An amphibrach is a metrical foot used in Latin and Greek prosody. It consists of a long syllable between two short syllables.

Amphibrachs are seldom used to construct an entire poem. They mainly occur as variants within, for instance, an anapaestic structure.

In English stress-based poetry, an amphibrach is a stressed syllable surrounded by two unstressed syllables. It is the main foot used in the construction of the limerick, e.g., "There was a | young lady | of Wantage"

The amphibrach is also often used in ballads and light verse, such as the hypermetrical lines of Sir John Betjeman's "Meditation on the A40".

Some books by Dr. Seuss contain many lines written in amphibrachs, such as these from "If I Ran the Circus":

:All ready | to put up | the tents for | my circus.:I think I | will call it | the Circus | McGurkus.

:And NOW comes | an act of | Enormous | Enormance!:No former | performer's | performed this | performance!

Much of Leonard Cohen's song "Famous Blue Raincoat" [ [ Leonard Cohen's official website] ] is written in amphibrachs - e.g. the first verse (apart from the first foot of the third line, which is a spondee):

:It's four in | the morning, | the end of | December:I'm writing | you now just | to see if | you're better:New York | is cold, but | I like where | I'm living:There's music | on Clinton | Street all through | the evening.


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  • Amphibrach — Am phi*brach ([a^]m f[i^]*br[a^]k), n. [L. ?, Gr. ? short at both ends; amfi + brachy s short.] (Anc. Pros.) A foot of three syllables, the middle one long, the first and last short ([crescent] [crescent]); as, h[a^]b[=e]r[e^]. In modern prosody… …   The Collaborative International Dictionary of English

  • amphibrach — (n.) 1580s, from L. amphibrachus, from Gk. amphibrakhys, a foot consisting of a long syllable between two short, lit. short at both ends, from amphi on both sides (see AMPHI (Cf. amphi )) + brakhys short (see BRIEF (Cf. brief) (adj.)) …   Etymology dictionary

  • amphibrach — [am′fə brak΄] n. [L amphibrachys < Gr, lit., short before and after < amphi , AMPHI + brachys, short: see MERRY] a metrical foot consisting, in Greek and Latin verse, of one long syllable between two short ones, or, in English verse, of one …   English World dictionary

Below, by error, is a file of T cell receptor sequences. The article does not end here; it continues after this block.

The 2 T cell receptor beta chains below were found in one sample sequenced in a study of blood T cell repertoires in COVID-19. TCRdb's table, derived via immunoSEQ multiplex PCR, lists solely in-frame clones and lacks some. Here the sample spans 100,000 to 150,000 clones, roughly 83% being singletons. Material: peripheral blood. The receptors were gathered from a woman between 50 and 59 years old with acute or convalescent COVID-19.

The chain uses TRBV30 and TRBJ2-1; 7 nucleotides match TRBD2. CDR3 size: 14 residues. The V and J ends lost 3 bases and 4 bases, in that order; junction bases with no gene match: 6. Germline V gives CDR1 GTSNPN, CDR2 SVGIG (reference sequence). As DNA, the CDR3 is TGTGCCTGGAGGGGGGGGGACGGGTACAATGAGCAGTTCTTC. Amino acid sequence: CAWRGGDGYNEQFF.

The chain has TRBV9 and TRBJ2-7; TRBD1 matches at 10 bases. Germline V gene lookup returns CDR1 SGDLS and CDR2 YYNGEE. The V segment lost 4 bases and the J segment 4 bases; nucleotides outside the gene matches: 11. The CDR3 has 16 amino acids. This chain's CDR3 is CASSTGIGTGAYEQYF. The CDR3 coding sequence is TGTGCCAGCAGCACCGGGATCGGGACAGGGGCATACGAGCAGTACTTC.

• amphibrach — noun Etymology: Latin amphibrachys, from Greek, literally, short at both ends, from amphi + brachys short more at brief Date: 1858 a metrical foot consisting of a long syllable between two short syllables in quantitative verse or of a stressed… …   New Collegiate Dictionary

  • amphibrach — amphibrachic, adj. /am feuh brak /, n. Pros. a trisyllabic foot, the arrangement of the syllables of which is short, long, short in quantitative meter, or unstressed, stressed, unstressed in accentual meter. Thus, together is an accentual… …   Universalium

  • amphibrach — /ˈæmfəbræk/ (say amfuhbrak) noun (in prosody) a trisyllabic foot in which the syllables come in the following order: short, long, short (quantitative metre), or unstressed, stressed, unstressed (accentual metre). Thus, together is an accentual… …   Australian-English dictionary

  • amphibrach — noun /ˈamfɪbɹak/ a) A metrical foot in ancient Greek or Latin consisting of two short syllables surrounding one long one (e.g. ). Then Banoffsky launched into Glinkas great amphibrachs [...]: Subside, agitation of passion! b) A metrical foot in… …   Wiktionary

  • Amphibrach — Am|phi|brạch 〈m.; (e)s od. e, en; Metrik〉 = Amphibrachys …   Universal-Lexikon

  • Amphibrach — Am|phi|brạch 〈m.; Gen.: (e)s od. en, Pl.: e od. en〉 = Amphibrachys …   Lexikalische Deutsches Wörterbuch

  • amphibrach — am·phi·brach …   English syllables

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